Friday, September 16, 2011

Alberta Education's flip-flop on class size

On August 29th I saw this tweet from Kathy Telfer who is Alberta Education's Communications Director:

17 days ago I followed the link to the Calgary Herald article
that hosted this quote from Sharon Friesen,
but when I try to click the link now , I get a an error message. I wonder why?
You'll notice that the top, right hand corner of the picture above says 17 days ago. This is important because when I clicked on the URL in Kathy's Tweet 17 days ago I was directed to the quote Telfer featured in her tweet. The article was from the Calgary Herald and was titled "Parents fear affects of growing class sizes". The quote that the voice box of Alberta Education Kathy Telfer featured was from Sharon Friesen, an associate professor of education at the University of Calgary. But when I click on this link today, 17 days later, the link is broken. I wonder why...

To say the least, I was disappointed that the voice of Alberta Education was supporting a stance that might strongly suggest that class size doesn't matter. So I replied to Kathy Telfer one day after her original Tweet:


I think my point is pretty clear. I admit that small class sizes is not some magic bullet or panacea that will miraculously fix public education, but based on a plethora of research, clearly smaller class sizes are at the very least necessary, if not sufficient, in achieving increased student learning.

As if I couldn't be disappointed enough in Kathy Telfer or Alberta Education, here was her response:


This was all made that much more interesting when on September 13, Gordon Thomas of the Alberta Teachers' Association wrote a rebuttal to the Calgary Herald's piece on class size titled "A Sizeable Issue: Class Size Matters" where Thomas pointed out:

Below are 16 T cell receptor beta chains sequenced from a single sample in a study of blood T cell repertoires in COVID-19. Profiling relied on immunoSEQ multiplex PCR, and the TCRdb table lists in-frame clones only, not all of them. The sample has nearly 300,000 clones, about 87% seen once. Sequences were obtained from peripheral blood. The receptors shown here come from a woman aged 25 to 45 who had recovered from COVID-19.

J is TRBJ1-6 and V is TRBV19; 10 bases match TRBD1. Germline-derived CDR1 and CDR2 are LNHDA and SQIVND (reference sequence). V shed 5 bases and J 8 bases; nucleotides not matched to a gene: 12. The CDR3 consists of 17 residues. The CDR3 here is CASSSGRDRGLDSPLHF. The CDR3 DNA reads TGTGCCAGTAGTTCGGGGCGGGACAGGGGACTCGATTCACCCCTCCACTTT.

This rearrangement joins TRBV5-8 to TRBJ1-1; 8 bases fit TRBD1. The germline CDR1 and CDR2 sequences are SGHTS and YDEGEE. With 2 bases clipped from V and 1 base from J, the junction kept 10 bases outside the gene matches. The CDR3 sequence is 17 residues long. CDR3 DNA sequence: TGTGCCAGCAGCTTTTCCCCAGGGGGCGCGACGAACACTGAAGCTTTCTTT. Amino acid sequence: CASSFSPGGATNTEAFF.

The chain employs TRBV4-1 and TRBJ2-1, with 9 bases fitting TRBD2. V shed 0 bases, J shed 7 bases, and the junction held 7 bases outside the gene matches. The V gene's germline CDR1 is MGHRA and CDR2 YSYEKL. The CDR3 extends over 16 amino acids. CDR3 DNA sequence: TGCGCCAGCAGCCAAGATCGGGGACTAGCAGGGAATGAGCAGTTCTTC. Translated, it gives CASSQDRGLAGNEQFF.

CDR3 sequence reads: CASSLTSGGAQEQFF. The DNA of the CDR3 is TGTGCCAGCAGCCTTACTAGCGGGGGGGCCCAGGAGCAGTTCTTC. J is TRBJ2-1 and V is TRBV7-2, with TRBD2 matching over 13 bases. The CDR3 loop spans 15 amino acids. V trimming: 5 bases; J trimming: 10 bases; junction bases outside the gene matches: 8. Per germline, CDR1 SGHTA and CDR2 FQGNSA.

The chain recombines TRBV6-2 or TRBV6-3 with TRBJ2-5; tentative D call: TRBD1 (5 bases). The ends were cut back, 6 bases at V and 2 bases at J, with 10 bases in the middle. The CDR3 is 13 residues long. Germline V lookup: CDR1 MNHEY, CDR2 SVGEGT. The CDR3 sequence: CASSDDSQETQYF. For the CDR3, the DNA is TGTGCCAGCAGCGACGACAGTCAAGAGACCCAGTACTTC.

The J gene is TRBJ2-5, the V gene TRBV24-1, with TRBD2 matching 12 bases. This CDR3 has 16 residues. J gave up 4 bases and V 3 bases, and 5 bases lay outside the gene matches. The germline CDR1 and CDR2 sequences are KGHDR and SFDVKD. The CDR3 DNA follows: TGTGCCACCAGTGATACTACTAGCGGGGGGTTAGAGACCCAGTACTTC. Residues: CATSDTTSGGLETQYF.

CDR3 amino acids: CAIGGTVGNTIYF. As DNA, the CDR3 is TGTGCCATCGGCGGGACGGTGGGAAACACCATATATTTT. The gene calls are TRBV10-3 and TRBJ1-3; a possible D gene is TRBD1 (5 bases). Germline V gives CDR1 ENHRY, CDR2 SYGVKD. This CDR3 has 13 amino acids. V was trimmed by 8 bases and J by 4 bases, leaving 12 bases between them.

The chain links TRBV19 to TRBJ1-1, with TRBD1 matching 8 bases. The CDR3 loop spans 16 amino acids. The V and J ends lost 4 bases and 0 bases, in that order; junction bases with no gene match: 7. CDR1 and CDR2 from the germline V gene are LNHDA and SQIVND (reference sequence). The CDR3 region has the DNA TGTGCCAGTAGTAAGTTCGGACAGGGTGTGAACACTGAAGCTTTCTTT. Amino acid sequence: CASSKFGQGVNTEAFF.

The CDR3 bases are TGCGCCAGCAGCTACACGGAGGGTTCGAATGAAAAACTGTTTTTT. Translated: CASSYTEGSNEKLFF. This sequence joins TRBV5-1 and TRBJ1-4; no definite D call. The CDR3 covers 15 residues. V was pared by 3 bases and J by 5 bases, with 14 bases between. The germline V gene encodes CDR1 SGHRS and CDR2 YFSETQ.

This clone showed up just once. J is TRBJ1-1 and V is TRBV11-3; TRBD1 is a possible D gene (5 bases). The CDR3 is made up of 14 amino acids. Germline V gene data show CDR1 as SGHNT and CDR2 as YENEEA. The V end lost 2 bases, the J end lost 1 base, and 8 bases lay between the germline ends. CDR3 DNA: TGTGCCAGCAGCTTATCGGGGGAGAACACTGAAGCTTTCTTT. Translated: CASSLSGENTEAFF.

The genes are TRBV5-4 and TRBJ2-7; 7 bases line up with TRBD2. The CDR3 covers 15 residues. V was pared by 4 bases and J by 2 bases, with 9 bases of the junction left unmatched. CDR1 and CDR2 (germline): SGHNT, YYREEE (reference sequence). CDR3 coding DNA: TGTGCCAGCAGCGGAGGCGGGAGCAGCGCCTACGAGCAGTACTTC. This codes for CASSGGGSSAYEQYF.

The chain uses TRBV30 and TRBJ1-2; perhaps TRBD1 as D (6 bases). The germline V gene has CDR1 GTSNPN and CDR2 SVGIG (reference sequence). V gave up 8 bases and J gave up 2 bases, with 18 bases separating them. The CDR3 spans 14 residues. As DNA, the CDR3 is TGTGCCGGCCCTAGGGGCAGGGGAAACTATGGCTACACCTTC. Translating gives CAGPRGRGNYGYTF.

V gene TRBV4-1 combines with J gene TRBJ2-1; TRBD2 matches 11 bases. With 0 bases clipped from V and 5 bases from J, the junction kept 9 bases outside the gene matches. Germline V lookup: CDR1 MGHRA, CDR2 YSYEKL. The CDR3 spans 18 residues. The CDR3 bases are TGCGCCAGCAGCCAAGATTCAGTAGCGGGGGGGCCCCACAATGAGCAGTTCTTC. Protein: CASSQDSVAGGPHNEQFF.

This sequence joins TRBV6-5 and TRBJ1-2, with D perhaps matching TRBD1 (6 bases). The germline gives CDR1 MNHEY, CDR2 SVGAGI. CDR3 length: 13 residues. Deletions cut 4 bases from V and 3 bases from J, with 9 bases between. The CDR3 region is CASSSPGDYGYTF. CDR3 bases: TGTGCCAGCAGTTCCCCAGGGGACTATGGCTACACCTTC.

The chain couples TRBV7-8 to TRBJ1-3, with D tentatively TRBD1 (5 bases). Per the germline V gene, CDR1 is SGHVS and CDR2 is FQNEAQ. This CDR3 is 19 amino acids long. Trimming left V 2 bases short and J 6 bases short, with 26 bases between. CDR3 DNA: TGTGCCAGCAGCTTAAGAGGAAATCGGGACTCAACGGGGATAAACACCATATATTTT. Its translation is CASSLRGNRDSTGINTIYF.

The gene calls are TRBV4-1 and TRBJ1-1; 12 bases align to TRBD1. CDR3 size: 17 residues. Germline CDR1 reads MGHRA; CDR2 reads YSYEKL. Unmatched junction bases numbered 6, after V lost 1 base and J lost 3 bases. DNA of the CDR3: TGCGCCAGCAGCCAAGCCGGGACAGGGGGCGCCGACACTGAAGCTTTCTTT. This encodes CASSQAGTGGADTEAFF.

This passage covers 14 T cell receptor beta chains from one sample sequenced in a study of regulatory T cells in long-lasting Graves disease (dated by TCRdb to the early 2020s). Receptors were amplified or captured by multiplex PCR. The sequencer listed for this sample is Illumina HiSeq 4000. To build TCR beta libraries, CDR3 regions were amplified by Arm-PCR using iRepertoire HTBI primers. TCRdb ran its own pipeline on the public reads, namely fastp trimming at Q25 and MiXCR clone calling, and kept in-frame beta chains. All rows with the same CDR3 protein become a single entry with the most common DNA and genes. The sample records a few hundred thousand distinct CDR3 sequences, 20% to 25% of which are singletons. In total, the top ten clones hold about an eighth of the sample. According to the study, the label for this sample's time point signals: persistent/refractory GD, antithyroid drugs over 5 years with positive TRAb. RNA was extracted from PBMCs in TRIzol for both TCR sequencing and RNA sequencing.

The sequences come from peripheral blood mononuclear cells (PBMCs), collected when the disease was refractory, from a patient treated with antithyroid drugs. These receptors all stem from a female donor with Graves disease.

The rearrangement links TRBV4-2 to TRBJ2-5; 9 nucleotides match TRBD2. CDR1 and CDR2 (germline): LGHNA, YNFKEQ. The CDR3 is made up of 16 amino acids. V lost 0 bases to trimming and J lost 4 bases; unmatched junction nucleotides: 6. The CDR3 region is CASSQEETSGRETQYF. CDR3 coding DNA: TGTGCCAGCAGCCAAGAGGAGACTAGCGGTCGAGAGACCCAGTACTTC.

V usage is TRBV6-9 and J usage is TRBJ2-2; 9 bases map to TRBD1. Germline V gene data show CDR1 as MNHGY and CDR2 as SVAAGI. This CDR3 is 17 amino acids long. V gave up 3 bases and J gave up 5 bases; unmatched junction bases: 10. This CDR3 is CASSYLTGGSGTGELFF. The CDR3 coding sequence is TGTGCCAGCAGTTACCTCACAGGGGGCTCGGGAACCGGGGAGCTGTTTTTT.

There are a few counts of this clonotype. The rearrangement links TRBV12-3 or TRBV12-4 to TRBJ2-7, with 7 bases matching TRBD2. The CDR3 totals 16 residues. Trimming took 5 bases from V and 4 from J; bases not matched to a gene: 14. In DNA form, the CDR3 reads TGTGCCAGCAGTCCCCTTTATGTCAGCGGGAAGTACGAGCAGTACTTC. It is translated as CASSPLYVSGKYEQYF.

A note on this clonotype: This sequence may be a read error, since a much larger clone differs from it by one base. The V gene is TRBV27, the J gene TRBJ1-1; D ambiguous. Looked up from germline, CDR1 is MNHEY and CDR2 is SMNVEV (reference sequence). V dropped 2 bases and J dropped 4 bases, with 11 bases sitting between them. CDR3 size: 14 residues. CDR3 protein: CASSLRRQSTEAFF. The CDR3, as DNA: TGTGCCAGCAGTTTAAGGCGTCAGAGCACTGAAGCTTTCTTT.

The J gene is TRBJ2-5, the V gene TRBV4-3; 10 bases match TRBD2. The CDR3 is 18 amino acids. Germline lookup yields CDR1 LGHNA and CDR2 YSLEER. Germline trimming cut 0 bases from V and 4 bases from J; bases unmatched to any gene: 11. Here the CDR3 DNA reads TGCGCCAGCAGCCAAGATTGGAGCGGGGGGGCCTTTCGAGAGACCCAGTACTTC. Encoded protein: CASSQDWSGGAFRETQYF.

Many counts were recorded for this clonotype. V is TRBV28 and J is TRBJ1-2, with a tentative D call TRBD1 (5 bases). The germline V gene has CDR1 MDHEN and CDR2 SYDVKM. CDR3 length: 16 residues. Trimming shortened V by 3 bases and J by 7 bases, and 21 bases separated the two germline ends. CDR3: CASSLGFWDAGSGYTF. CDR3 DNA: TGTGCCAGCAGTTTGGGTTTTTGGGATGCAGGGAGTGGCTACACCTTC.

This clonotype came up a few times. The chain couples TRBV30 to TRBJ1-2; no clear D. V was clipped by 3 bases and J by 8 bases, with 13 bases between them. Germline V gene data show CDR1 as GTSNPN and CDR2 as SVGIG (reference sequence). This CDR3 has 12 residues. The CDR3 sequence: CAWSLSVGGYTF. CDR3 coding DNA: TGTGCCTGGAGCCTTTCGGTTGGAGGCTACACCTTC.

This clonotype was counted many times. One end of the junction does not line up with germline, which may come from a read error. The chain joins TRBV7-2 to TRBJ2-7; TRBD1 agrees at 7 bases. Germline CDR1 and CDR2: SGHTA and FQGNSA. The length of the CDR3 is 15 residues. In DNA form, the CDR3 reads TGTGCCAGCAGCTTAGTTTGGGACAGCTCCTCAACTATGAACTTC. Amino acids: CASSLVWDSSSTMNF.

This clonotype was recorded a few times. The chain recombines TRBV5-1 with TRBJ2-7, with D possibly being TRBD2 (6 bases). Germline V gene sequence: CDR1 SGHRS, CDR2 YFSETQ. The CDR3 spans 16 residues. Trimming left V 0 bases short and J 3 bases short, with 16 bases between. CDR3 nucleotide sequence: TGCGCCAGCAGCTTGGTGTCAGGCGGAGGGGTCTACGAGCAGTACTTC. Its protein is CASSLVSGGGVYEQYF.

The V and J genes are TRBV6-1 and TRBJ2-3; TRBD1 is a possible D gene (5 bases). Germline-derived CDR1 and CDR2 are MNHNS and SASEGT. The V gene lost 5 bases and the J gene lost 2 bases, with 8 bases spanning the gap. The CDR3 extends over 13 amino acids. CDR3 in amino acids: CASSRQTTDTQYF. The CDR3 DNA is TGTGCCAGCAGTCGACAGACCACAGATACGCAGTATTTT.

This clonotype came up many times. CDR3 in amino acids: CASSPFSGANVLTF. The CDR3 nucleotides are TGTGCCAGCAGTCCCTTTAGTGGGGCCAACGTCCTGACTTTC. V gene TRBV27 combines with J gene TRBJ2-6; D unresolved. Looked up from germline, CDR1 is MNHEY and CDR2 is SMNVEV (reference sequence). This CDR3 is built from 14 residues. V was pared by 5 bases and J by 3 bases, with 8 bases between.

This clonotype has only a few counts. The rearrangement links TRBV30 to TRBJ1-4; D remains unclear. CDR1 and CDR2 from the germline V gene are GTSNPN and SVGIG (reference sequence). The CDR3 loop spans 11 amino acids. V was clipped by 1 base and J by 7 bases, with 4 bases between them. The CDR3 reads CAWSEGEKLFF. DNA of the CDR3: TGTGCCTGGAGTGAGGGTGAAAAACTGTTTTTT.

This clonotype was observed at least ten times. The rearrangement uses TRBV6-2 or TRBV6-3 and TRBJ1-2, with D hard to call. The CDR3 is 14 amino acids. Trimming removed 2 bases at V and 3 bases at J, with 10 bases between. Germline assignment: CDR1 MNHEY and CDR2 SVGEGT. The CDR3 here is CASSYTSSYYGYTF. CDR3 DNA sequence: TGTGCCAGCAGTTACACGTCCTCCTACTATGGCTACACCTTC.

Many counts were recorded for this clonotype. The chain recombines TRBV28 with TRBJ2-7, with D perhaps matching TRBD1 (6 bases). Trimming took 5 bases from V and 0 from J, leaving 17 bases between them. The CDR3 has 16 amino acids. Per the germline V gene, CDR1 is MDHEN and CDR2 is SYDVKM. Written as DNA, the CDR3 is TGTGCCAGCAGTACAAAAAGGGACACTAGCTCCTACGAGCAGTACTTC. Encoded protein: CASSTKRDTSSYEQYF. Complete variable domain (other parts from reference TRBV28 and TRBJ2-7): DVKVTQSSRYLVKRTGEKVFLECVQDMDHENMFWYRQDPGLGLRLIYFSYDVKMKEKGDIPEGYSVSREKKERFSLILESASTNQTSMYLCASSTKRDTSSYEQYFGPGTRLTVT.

Although parents, teachers and trustees are concerned larger classes will adversely affect their children’s education, Sharon Friesen, vice-dean of the faculty of education at the University of Calgary, disagrees. The Calgary Herald quotes her as saying: “We’ve spent a lot of money reducing the number of children per classroom, so one of the questions we need to ask is why is the impact so small on reducing class size?”
(....)
Incidentally, Friesen is a board member of the Calgary Science Charter School, where classes are capped at no more than 25 students per teacher throughout the school.
I find it grossly ironic that Sharon Friesen would discount the importance of class size on one hand while maintaining a leadership role in a charter school that limits class sizes to the rather reasonable number of 25.

This reminds me of the old adage -- class size doesn't matter... for other people's children.

So almost two weeks after this whole mess started, I really have only one question for Kathy Telfer and Alberta Education:


I'll let you know if I get a response but if I were you, I wouldn't hold my breath.


4 comments:

  1. Joe, I think the point that is missing, or at least only alluded to, is that reducing class size alone does not increase student learning. I believe that it creates more possibilities for increased student learning, but it must be parceled with quality teaching, assessment, etc. I liken it to technology, that if someone is an ineffective teacher without using technology, they will probably be an ineffective teacher with technology. Technology alone, just like class size, does not make any significant difference. It is what you do with your students, because you are able to due to the small class sizes, that makes the difference. If I am having students do worksheets / workbooks for most of the day, would it matter if I had 18 students or 32? It is another (important) piece of the puzzle.

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  2. 6 minimum, 15 maximum in an ideal world...anything else is someone's values getting in the way.

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  3. I think that the people who are going to tell you that class size matters are the teachers. I don't know that I've ever met a professor that would claim that the student outcomes of a 50 person+ lecture are as rich and resonate as a small classroom. If you can't personally connect to all of the students in your class you might as well just be a glorified correspondence course.

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  4. I'm hoping to someday see homework as classwork. Where better to get a question answered if not by your teacher. Kids could work together and help each other, less students would be "outsiders", and not only have individual grades, but, team grades. Our kids are lost in the social media of today, we can help them get back to helping their neighbors, hands on. just sayin

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